Mitch Remig Has to Resign from Point Boro Council by July 9 to Start as County Detective
Point Borough Republican committee to submit 3 nominations to council to fill unexpired term
Point Borough Councilman Mitch Remig has to resign from his council seat before July 9, when he will be sworn in as a full-time detective with the Ocean County Prosecutor's Office, said county Prosecutor Marlene Lynch Ford on Thursday afternoon.
Remig, who will earn $38,000 annually in what will be his first full-time job as a law enforcement officer, said on Thursday that he hasn't decided yet when he will resign, but acknowledged it will be before July 9.
Remig will have to resign from his council seat, which expires at the end of the year, because appointees to the county prosecutor's office are not permitted, according to county and state ethics guidelines, to be active in partisan politics, Ford said.
Ford said that when she interviewed Remig for the job, "I explained to him that he has to disassociate himself from partisan politics. He was comfortable with that."
As for the new job, Remig said, "I'm very excited about the change in career path." He said he hopes to some day be an arson investigator within the county prosecutor's office, which would seem to dovetail from his volunteer firefighter experience.
He said he does not know which unit of the prosecutor's office he will work in immediately after starting the job and completing training.
Freeholders and Budgets
Remig, 23, the youngest person to ever serve on Borough Council, was sworn into that seat on Jan. 3, 2010.
The county freeholders voted unanimously on Wednesday afternoon to authorize funding for Remig's hire and a number of other positions.
Ford said she hired Remig and that the freeholder vote on Wednesday afternoon was only to authorize her to spend funds for the position and to confirm that there was a vacancy to be filled.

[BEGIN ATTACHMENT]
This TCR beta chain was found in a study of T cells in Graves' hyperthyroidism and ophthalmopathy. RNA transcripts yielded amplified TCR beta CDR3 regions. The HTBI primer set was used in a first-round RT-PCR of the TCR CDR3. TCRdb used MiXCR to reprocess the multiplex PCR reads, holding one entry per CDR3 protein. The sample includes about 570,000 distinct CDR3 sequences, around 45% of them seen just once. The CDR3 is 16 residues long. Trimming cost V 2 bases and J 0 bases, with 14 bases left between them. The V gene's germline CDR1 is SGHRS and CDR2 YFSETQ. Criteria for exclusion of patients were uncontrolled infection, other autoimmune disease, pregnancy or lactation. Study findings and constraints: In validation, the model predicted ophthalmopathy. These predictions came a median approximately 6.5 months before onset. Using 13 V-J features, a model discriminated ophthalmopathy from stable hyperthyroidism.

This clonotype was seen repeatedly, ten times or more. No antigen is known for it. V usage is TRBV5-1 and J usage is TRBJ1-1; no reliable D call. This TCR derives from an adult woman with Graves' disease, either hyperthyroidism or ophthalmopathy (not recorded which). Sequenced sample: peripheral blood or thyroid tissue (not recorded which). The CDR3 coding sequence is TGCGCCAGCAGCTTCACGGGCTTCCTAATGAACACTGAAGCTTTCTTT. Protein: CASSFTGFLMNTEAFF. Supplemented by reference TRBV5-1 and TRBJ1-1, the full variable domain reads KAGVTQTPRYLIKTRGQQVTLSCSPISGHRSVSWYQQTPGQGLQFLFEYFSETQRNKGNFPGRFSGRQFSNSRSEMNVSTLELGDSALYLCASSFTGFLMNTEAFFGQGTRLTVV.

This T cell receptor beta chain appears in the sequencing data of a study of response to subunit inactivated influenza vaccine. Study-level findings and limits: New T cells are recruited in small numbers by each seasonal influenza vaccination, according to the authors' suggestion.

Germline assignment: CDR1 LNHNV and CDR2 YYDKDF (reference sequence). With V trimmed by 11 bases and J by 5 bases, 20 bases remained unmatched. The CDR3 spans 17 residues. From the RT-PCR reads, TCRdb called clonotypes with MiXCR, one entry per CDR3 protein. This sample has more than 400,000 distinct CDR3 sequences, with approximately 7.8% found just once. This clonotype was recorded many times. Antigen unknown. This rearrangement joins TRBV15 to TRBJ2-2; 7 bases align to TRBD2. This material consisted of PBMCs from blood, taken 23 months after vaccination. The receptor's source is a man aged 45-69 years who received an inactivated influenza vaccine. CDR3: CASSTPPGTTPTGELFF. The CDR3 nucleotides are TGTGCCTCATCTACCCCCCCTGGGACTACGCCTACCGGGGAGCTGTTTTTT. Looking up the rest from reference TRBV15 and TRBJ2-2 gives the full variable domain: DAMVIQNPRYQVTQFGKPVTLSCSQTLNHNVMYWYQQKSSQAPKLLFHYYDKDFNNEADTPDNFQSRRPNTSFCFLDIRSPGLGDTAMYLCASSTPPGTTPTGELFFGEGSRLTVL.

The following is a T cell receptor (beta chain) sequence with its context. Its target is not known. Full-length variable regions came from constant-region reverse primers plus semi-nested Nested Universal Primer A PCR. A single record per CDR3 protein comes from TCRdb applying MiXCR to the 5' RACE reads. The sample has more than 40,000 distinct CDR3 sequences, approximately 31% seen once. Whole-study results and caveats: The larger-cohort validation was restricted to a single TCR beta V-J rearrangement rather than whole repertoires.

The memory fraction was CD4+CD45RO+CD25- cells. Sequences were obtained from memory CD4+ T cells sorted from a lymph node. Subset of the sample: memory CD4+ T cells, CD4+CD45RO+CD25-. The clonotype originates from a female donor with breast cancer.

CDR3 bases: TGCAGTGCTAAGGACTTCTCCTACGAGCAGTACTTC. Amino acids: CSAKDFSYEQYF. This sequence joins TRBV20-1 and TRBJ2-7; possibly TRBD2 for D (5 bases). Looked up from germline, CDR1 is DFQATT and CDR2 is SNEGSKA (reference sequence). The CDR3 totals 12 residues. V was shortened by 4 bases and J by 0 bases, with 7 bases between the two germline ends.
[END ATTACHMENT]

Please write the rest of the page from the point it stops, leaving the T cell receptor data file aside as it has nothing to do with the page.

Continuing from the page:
Ford said there were a large number of applicants for two county detective positions, the other to be filled by Michael Dennis, 24.
"There were a lot of applicants who had a lot of experience who we couldn't hire because we would have had to bring them in at a much higher level of pay," Ford said, referring to guidelines mandating that level of pay be commensurate with years of experience.
Ford said, "It has been fairly common to hire applicants with little to no law enforcement experience because they have other talents, interests and abilities that make them suited to the job and because they undergo extensive training and are often mentored by much more experienced agents."
Ford said the advantage to hiring entry-level employees who have not had a lot of full-time law enforcement experience is that they can be hired at entry-level salaries, which helps the office stay within their limited budget, and the prosecutor's office is able to train them in a way that is custom-tailored to how the members of the prosecutor's office do their jobs.
Remig's Selling Points
When asked what made Remig stand out from other applicants who were strongly considered, Ford said, "What impressed me about him was his record of public service as an elected official on council."
She said Remig's two Ocean Community College associate degrees in Fire Science and Criminal Justice, the bachelor's and master's degrees he is pursuing, his interviews and recommendations also weighed in his favor.
When asked on Thursday if had decided not to run for re-election because he knew he might get the county appointment, Remig said, "No, it was school that was taking up a majority of my time."